“Here, put this in the basket.” Judith directed the children like a sergeant on D-Day.
A flurry of activity centered in the kitchen as they prepared for the Annual Ladies Auxiliary picnic. She placed the container of floweret cut radishes in front of Cindy. Will was in charge of sandwiches. He opened a beautifully wrapped sandwich and took a bite. “Ew. What’s this?”
Judith snatched the food from his hand. “These are cucumber sandwiches.” She placed the rest into the picnic basket. “I told you children that these are for the Ladies Auxiliary. Everything has to be perfect.”
“Won’t there be hot dogs?”
“I’m not sure,” she wiped down the counter with a tea towel. “I made you peanut butter and jelly just to be safe.”
Cindy rolled her eyes, “What a stupid question, doofus. These are ladies, and they won’t have the yummy food like hotdogs and chips.”
“But it’s a picnic.”
“It’s not that kind of picnic.” She held out her pinky finger and put her nose in the air. “The hoity-toity will be there.”
“That’s enough, kids.” Bill walked into the kitchen. He lifted the ice cooler and handed it to Cindy and Will. “Load this into the wagon.” The kids rushed out of the kitchen, eager to get away from their mother.
Judith noticed Bill’s weary expression. She knew he worked hard, and it was because of her. Ever since her best friend Annie married a wealthy man, Judith wanted the same thing.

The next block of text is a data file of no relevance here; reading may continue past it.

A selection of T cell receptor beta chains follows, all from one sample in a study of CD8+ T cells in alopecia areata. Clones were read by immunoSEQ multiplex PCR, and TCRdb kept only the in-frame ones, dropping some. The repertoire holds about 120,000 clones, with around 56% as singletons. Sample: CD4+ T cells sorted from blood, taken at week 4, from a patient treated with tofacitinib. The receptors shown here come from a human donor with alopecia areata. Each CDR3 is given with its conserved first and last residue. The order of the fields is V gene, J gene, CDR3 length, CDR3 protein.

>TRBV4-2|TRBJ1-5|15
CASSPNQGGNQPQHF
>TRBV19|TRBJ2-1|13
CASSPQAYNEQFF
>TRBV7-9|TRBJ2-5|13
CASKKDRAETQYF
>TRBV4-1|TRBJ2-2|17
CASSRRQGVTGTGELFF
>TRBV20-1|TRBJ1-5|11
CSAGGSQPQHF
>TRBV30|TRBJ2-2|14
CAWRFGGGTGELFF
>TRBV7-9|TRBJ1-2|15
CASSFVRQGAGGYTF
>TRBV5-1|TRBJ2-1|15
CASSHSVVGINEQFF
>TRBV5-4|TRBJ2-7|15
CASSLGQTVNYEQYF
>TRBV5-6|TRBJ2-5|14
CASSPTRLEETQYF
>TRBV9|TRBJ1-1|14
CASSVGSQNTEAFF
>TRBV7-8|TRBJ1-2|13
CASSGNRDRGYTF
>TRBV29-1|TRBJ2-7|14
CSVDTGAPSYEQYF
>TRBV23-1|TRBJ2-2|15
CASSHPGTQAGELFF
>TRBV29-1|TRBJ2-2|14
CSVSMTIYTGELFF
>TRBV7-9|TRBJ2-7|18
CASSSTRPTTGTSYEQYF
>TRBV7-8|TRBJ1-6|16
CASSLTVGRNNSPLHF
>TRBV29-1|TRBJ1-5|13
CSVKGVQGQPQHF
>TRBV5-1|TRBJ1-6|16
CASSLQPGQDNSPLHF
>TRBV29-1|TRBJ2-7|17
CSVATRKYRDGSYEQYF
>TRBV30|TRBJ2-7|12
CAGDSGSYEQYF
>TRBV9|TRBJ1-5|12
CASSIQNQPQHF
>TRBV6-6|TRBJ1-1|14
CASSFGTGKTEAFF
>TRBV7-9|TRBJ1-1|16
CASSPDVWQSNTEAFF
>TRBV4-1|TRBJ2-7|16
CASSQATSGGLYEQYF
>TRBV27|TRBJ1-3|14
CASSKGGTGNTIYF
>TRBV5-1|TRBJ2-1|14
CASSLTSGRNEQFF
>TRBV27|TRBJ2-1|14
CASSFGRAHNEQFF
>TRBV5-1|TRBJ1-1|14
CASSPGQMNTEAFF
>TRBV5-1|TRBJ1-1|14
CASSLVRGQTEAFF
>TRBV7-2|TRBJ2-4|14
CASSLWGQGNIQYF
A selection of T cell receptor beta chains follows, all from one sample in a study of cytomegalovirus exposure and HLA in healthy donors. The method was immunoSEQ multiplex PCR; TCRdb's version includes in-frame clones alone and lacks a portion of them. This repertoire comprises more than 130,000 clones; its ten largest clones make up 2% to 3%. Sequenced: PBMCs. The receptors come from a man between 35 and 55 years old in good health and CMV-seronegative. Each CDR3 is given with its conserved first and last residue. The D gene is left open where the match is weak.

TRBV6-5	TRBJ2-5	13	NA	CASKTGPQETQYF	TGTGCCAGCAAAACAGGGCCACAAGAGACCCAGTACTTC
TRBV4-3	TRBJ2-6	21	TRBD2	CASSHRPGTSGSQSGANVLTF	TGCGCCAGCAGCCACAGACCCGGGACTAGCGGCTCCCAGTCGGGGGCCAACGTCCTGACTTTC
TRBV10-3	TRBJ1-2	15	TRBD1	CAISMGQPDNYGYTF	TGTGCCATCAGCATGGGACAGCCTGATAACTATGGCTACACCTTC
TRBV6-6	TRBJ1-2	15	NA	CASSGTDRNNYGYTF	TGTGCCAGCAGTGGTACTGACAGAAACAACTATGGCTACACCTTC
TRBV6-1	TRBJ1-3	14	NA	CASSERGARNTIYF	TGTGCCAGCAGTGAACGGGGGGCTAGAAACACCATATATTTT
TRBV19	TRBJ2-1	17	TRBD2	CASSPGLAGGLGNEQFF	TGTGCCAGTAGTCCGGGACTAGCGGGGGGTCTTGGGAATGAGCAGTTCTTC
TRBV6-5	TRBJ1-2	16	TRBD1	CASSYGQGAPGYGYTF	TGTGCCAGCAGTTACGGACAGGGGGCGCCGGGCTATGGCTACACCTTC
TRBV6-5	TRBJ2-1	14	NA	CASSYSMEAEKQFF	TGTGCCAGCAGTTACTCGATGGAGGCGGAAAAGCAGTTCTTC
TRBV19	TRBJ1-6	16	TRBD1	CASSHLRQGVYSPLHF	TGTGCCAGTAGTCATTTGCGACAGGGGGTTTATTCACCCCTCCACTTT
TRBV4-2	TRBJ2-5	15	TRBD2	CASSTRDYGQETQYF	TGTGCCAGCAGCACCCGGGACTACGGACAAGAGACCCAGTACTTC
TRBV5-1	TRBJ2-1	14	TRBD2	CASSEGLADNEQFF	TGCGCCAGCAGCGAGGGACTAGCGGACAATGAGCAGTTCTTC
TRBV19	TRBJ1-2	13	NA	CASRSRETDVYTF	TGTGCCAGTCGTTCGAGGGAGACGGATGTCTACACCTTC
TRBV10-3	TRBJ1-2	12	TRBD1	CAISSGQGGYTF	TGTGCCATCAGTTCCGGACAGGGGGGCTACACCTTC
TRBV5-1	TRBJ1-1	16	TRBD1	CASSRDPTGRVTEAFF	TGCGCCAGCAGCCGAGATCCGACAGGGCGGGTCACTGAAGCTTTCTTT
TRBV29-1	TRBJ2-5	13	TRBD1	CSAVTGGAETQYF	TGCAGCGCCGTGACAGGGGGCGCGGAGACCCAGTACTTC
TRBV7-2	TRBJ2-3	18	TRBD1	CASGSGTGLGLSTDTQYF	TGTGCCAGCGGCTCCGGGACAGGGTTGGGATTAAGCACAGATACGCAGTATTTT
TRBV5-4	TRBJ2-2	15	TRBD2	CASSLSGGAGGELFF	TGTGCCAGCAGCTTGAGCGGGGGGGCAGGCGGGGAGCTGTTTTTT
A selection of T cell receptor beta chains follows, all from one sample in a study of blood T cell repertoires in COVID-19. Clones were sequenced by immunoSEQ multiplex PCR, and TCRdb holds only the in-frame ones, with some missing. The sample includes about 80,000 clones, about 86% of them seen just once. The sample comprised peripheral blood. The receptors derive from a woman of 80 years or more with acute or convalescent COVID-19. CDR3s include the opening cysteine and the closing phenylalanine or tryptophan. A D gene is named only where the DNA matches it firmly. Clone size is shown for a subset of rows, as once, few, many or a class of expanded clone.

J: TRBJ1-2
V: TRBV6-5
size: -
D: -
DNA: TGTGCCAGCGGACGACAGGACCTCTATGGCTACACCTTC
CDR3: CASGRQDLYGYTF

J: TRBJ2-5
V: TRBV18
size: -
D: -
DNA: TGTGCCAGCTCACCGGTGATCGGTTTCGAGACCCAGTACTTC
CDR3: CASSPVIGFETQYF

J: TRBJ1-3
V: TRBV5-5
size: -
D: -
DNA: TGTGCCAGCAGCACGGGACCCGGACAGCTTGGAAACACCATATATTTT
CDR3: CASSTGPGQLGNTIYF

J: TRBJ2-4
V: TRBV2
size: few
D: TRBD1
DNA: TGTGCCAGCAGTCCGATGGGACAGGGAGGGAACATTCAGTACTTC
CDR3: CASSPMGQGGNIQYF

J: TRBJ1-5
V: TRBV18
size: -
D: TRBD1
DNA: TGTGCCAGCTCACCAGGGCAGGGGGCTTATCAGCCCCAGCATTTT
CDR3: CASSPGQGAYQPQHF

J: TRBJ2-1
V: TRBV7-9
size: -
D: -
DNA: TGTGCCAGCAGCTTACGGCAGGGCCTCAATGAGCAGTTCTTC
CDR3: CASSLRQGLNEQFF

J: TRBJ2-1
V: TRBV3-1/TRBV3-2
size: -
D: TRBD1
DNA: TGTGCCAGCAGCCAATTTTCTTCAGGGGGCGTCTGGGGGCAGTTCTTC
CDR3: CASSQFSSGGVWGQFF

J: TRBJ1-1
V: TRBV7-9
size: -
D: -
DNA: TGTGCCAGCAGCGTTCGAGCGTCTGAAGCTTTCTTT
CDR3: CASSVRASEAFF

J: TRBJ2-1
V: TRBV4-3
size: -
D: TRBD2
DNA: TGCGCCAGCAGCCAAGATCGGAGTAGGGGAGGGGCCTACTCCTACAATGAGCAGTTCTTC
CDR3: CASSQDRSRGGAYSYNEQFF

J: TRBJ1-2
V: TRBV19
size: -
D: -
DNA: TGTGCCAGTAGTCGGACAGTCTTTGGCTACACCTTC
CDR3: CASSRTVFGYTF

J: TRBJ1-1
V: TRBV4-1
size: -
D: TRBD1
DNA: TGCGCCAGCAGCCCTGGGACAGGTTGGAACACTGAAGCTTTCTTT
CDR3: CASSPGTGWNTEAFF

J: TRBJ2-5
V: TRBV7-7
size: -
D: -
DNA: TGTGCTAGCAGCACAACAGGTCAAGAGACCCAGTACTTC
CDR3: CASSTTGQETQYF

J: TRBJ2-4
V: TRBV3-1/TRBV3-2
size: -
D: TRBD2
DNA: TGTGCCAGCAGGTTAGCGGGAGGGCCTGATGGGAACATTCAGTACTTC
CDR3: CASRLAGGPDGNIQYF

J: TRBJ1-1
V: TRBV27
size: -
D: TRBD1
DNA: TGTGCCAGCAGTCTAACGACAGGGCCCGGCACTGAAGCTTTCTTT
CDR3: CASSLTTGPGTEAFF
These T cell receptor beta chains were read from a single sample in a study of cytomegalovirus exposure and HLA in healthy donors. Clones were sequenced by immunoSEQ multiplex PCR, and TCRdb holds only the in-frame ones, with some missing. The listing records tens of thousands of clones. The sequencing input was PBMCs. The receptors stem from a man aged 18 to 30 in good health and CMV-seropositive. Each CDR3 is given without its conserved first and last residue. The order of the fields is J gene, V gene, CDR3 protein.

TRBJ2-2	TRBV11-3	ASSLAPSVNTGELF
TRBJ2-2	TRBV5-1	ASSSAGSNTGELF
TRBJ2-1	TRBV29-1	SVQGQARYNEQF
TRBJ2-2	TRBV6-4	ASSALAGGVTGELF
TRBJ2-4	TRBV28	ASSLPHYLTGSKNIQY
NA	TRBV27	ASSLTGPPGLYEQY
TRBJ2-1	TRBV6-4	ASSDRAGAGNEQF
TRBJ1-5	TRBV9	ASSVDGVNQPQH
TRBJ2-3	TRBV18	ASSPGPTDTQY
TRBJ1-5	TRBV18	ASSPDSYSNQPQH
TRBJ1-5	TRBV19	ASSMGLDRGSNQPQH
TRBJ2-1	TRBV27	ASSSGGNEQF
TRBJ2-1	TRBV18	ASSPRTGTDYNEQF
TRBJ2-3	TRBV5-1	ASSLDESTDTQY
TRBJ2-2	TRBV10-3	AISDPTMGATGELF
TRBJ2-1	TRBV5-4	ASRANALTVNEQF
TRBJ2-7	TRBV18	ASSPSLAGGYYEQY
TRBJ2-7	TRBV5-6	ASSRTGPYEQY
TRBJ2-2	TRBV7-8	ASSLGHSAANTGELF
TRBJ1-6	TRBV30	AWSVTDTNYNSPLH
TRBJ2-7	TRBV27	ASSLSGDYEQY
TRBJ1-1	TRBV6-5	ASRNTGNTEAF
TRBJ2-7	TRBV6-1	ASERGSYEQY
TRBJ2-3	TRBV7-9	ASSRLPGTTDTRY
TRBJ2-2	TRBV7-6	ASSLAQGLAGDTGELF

“It looks like it might rain. Are you sure you want to go to this shindig?”
Annoyance made her reply sharp. “This is a big deal, not everyone gets invited, you know.”
Bill walked around the table and hugged her. “Judy, Judy, Judy,” he started his horrible Cary Grant imitation. She leaned into his hug.
A shout from outside broke the moment. Bill sighed. “I got this. You finish here, and we’ll hit the road.”
Judith carried the rest of the items out to the station wagon and overheard Bill talking to the kids as they cleaned up the mess. The cooler had tipped over, and everything was in the driveway. “…this is important to your mother. You two have to be on your best behavior the whole day.”
“Why does she care about a bunch of old ladies?” Will ran in circles not really helping.
Cindy crawled under the tailgate to retrieve a soda. “Ever since Aunt Annie joined them she’s always so mad.”
“Aunt Annie used to be fun too.” He stopped spinning. “Is Mom going to stop being fun?”
Cindy snorted, “She already did. And she’s not even in the club yet.”
“This club can offer all kinds of opportunities for her.” He tapped each of them on the nose. “Don’t worry, she’ll still be fun. Now go inside and change into nicer clothes.”
On the way towards the picnic ground, Judith thought about what the kids said. When did she stop being fun?
Suddenly the rain started pouring making visibility tricky. Bill pulled over and said, “I’m sorry honey, I know this is important to you. But we can’t go anywhere until this clears up.”
Judy looked at her family and smiled. “You know what? Let’s have a picnic here, in the back of the wagon.”
They had the best time, laughing and joking and didn’t even notice when the rain cleared up.
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